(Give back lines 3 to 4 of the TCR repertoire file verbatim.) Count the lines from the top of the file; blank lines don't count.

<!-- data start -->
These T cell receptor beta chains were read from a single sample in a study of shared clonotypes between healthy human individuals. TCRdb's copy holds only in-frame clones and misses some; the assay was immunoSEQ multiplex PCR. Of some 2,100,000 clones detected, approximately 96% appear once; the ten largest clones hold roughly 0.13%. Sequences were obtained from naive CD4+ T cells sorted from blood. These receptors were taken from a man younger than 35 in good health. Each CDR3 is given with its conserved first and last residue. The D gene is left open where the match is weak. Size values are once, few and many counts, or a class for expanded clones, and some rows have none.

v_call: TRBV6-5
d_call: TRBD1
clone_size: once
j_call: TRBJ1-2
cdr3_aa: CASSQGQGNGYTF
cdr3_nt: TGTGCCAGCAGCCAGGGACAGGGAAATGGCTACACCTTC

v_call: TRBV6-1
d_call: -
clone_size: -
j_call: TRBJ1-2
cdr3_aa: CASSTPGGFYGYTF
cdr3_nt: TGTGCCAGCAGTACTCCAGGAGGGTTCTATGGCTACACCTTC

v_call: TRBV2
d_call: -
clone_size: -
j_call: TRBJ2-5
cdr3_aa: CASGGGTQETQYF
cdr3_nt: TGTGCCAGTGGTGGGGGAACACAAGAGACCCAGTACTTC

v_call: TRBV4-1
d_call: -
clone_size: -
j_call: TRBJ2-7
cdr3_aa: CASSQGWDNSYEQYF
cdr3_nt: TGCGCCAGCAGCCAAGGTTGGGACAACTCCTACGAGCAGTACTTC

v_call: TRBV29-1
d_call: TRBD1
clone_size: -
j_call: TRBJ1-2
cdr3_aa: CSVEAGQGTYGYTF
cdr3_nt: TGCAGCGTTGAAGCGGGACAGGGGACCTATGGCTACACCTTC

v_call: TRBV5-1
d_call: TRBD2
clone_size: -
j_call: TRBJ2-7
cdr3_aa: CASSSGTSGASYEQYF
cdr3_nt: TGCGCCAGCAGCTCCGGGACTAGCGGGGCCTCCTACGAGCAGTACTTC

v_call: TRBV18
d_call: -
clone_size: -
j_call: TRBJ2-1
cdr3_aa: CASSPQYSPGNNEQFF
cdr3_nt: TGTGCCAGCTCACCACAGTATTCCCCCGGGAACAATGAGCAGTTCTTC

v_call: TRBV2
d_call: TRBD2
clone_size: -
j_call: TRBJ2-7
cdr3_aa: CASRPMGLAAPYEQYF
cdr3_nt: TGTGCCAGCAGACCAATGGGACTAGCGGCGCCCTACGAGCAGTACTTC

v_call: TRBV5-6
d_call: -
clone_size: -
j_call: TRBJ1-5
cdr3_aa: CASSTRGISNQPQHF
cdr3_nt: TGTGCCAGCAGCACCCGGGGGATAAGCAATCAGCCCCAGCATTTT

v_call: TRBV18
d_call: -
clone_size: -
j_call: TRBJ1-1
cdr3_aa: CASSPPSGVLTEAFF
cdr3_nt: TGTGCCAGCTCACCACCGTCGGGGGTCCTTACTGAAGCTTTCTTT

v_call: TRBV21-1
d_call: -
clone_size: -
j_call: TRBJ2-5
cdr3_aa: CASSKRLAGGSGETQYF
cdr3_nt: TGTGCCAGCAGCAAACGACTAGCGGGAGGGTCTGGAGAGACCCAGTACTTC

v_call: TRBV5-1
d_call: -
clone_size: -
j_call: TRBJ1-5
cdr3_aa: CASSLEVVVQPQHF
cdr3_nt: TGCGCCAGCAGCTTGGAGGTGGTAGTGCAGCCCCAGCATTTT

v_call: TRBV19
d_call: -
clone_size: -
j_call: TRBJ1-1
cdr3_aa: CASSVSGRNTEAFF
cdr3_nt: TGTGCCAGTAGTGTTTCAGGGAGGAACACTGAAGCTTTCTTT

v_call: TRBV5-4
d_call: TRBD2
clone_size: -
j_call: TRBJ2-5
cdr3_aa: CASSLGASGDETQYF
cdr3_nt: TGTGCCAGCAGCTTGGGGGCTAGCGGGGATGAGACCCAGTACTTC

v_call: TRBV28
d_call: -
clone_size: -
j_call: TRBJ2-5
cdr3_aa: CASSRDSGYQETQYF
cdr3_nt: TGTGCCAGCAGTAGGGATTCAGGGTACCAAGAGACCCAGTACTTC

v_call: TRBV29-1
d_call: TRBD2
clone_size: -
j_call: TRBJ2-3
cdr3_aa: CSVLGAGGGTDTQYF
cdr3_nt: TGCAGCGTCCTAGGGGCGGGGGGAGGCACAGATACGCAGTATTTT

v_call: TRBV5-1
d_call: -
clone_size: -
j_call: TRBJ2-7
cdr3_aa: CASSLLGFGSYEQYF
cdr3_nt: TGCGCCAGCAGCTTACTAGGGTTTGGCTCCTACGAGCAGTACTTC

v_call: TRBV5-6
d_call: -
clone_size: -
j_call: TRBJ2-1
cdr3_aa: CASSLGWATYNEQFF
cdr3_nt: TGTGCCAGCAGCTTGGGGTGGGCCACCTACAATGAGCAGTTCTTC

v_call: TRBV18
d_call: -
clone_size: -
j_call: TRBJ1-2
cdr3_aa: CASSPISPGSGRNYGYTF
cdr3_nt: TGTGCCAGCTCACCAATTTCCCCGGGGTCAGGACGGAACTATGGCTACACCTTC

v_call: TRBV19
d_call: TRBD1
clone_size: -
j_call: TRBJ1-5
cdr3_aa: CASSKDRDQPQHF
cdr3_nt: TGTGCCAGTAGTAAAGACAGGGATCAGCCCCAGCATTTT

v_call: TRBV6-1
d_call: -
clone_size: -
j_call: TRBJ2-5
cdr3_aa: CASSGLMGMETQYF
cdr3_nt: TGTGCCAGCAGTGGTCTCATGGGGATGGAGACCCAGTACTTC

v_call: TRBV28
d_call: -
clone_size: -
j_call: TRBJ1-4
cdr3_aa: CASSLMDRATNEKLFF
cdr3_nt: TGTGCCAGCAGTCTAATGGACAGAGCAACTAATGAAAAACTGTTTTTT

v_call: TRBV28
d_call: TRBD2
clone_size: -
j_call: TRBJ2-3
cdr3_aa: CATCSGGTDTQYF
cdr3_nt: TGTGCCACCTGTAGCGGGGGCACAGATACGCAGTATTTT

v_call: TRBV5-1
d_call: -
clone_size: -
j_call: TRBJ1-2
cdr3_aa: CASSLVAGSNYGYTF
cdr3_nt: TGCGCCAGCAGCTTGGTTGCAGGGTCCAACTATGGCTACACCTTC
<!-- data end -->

d_call: TRBD1
clone_size: once